Greater Manchester is to get its own directly elected mayor to preside over regional issues. The new mayor will have powers over transport, housing, planning and policing in a devolution deal worth more than £1 billion. “Devo Manc” is part of George Osborne’s plan to boost economic growth in the north of England.
This follows the City Growth Commission’s recent report, “Unleashing Metro Growth”, which recommended that cities should be given more devolved power to improve their economic growth. The report outlined how, if they were to “reach their growth potential”, regional cities could boost total UK output by £79 billion a year.
The task facing the City Growth Commission was a familiar subject that governments of all persuasions have grappled with; that of how should the UK economy be more diverse and less reliant upon London. Devolution has also been given added impetus recently by the referendum over Scottish independence.
Issue of governance
How to govern England’s constituent parts has proved a long-standing conundrum. The idea of Metro Mayors is receiving increasing attention, but the evidence remains inconclusive in terms of what mayors bring in relation to direct links to growth, public service delivery, and as a catalyst for citizen and community engagement.
On the one hand, advocates suggest that a directly elected mayor would create greater local political accountability and raise the profile of cities and city regions.
On the other hand, the majority of voters in English cities overwhelmingly rejected the introduction of elected mayors when given the option in 2012. There are also democratic concerns about concentrating power in the hands of one individual.
But it is no coincidence that Metro Mayors are the preferred model for those who favour managerial urbanism; a concept where civic leaders adopt a style of business leadership. This is despite the fact that cities are more complex social entities than most, if not all, private sector organisations.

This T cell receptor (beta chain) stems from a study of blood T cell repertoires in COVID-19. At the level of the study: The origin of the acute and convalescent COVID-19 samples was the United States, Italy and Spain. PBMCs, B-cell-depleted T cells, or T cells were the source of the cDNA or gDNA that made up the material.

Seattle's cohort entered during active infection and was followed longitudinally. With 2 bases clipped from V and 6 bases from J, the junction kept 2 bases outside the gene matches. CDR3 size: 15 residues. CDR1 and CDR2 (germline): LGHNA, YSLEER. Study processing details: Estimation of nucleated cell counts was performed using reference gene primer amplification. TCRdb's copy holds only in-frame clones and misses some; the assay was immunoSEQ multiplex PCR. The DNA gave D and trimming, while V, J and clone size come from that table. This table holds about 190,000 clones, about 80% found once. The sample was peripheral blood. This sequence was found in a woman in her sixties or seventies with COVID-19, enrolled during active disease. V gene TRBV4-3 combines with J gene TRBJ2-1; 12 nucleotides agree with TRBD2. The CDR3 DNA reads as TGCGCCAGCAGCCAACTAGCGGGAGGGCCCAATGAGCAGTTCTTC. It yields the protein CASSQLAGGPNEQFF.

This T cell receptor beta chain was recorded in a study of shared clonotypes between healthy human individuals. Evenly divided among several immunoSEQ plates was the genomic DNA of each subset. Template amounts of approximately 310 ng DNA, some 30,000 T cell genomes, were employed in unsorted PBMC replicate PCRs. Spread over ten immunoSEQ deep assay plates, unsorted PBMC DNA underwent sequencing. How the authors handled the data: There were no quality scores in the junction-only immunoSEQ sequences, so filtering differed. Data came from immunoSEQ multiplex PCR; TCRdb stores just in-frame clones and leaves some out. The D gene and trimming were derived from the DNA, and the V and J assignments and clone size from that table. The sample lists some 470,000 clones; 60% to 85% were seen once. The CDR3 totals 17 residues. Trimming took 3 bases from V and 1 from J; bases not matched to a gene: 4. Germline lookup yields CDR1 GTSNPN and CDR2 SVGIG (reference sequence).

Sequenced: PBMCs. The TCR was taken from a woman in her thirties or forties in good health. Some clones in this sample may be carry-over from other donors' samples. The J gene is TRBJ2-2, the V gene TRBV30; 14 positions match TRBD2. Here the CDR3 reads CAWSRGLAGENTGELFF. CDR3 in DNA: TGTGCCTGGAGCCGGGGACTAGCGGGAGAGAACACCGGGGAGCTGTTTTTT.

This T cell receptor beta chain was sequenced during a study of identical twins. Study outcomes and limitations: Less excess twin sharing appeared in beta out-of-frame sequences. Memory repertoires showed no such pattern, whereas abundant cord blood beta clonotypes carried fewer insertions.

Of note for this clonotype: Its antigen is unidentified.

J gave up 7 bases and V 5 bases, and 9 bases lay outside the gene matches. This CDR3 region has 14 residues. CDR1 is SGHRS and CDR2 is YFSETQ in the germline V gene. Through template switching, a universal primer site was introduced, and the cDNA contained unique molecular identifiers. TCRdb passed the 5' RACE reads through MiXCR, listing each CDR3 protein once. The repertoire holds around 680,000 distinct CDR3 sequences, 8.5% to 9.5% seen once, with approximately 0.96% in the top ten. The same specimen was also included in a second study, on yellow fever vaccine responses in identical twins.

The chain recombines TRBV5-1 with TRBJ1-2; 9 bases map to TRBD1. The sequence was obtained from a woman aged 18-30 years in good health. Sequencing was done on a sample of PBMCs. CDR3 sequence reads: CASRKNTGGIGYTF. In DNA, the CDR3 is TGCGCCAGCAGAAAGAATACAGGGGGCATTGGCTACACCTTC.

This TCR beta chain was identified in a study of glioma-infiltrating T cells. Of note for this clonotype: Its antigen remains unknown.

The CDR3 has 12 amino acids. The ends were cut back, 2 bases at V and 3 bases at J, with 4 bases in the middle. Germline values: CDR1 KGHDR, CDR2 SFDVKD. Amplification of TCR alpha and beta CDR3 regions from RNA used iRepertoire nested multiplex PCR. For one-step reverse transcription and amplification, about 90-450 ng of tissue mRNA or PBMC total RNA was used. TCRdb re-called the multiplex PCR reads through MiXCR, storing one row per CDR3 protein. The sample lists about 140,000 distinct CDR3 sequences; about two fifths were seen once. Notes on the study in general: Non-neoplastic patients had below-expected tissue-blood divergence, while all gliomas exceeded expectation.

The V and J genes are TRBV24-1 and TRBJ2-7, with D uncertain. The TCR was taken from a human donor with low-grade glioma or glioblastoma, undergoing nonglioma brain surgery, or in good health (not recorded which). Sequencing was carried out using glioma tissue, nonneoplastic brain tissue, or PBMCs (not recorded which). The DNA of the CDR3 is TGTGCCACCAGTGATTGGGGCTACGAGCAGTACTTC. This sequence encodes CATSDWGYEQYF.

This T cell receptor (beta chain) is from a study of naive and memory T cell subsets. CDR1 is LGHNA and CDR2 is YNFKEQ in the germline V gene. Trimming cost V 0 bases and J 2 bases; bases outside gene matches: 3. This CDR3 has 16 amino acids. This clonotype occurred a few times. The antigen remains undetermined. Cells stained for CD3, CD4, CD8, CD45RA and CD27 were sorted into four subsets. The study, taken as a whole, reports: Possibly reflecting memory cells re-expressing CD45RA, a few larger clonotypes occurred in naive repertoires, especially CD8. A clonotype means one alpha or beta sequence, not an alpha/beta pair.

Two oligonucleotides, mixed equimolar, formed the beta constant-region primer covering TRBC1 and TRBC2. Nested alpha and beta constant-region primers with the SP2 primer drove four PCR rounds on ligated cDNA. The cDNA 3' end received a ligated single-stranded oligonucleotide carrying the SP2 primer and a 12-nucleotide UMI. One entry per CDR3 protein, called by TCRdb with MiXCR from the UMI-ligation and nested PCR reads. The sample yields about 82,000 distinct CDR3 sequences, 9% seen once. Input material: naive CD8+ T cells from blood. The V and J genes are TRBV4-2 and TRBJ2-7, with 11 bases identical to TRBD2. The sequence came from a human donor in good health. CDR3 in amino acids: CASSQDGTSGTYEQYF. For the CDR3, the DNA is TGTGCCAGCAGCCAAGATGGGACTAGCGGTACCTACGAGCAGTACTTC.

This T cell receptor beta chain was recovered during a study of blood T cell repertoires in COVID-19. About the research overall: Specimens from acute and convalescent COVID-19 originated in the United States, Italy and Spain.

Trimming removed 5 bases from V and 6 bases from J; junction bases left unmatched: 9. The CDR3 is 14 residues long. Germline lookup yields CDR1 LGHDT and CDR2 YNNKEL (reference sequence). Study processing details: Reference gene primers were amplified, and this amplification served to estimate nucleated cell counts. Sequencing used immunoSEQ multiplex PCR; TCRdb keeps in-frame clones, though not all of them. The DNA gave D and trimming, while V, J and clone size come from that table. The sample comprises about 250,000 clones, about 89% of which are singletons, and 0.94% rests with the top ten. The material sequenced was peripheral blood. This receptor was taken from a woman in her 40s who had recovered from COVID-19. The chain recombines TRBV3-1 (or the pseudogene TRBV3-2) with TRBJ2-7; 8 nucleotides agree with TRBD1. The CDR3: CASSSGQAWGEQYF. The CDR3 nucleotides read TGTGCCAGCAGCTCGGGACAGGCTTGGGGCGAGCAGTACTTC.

What about other cities?
There is a strong Manchester flavour to the City Growth Commission report, which reflects the city’s track record of self-promotion and joint working between local actors, and delivery of development strategies and infrastructure projects.
The report concluded that only two city regions in England (Greater Manchester and West Yorkshire) are ready, at this stage, for further devolution. This has echoes of previous initiatives when Manchester and Leeds were given the special status of “city regions”, but which probably reflects how the two metropolitan areas have been perceived and trusted by government to deliver growth and investment.
Two questions remain, though. First, where do other cities stand in the urban pecking order? And, second, is the process of obtaining formal devolved status, which the City Growth Commission advocates, something that will take other cities, such as Newcastle or Liverpool, years to achieve?
The rocky road to devolution
The Scottish Referendum ignited interest in renewed civic engagement and demands for a different relationship between political institutions, economic decision-makers and citizens. This is a good thing and devolution should benefit economies and communities if carried out appropriately.
Ten years after the North East Referendum on whether to set up an elected regional assembly, devolution within England is now being driven by structural changes to local government institutions and a tweaking of the current political system. At the same time, decentralisation, in its current guise, risks being consumed by a prevailing, but increasingly competitive and austere model of growth and development.
So far, with the City Growth Commission report and Osborne’s Metro Mayors announcement, the emphasis is predominantly on Manchester. But, if we want to see economic prosperity across all parts of the north of England, then other cities will need to play a distinct role too.